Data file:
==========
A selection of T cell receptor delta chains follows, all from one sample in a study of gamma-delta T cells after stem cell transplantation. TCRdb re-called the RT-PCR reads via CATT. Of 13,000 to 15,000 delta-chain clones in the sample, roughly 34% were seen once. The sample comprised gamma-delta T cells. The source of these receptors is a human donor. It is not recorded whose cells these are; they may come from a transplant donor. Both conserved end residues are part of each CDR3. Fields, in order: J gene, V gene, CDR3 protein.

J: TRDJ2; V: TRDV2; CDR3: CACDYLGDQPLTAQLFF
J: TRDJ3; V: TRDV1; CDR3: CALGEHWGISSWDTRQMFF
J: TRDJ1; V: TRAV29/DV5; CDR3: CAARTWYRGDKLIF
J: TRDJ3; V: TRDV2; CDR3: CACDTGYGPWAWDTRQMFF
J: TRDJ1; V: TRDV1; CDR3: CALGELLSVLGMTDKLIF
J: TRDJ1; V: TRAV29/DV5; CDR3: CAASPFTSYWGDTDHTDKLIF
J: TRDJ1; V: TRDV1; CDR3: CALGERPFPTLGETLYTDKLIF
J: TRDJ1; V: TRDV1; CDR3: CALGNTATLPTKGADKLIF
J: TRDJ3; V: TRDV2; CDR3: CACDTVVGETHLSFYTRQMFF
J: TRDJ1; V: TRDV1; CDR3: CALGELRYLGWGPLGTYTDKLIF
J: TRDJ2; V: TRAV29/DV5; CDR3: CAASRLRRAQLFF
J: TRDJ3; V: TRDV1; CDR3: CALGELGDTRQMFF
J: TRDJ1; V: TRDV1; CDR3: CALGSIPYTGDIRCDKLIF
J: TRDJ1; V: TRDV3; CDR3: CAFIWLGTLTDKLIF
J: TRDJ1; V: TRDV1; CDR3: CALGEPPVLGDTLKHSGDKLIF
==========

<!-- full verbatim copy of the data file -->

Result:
A selection of T cell receptor delta chains follows, all from one sample in a study of gamma-delta T cells after stem cell transplantation. TCRdb re-called the RT-PCR reads via CATT. Of 13,000 to 15,000 delta-chain clones in the sample, roughly 34% were seen once. The sample comprised gamma-delta T cells. The source of these receptors is a human donor. It is not recorded whose cells these are; they may come from a transplant donor. Both conserved end residues are part of each CDR3. Fields, in order: J gene, V gene, CDR3 protein.

J: TRDJ2; V: TRDV2; CDR3: CACDYLGDQPLTAQLFF
J: TRDJ3; V: TRDV1; CDR3: CALGEHWGISSWDTRQMFF
J: TRDJ1; V: TRAV29/DV5; CDR3: CAARTWYRGDKLIF
J: TRDJ3; V: TRDV2; CDR3: CACDTGYGPWAWDTRQMFF
J: TRDJ1; V: TRDV1; CDR3: CALGELLSVLGMTDKLIF
J: TRDJ1; V: TRAV29/DV5; CDR3: CAASPFTSYWGDTDHTDKLIF
J: TRDJ1; V: TRDV1; CDR3: CALGERPFPTLGETLYTDKLIF
J: TRDJ1; V: TRDV1; CDR3: CALGNTATLPTKGADKLIF
J: TRDJ3; V: TRDV2; CDR3: CACDTVVGETHLSFYTRQMFF
J: TRDJ1; V: TRDV1; CDR3: CALGELRYLGWGPLGTYTDKLIF
J: TRDJ2; V: TRAV29/DV5; CDR3: CAASRLRRAQLFF
J: TRDJ3; V: TRDV1; CDR3: CALGELGDTRQMFF
J: TRDJ1; V: TRDV1; CDR3: CALGSIPYTGDIRCDKLIF
J: TRDJ1; V: TRDV3; CDR3: CAFIWLGTLTDKLIF
J: TRDJ1; V: TRDV1; CDR3: CALGEPPVLGDTLKHSGDKLIF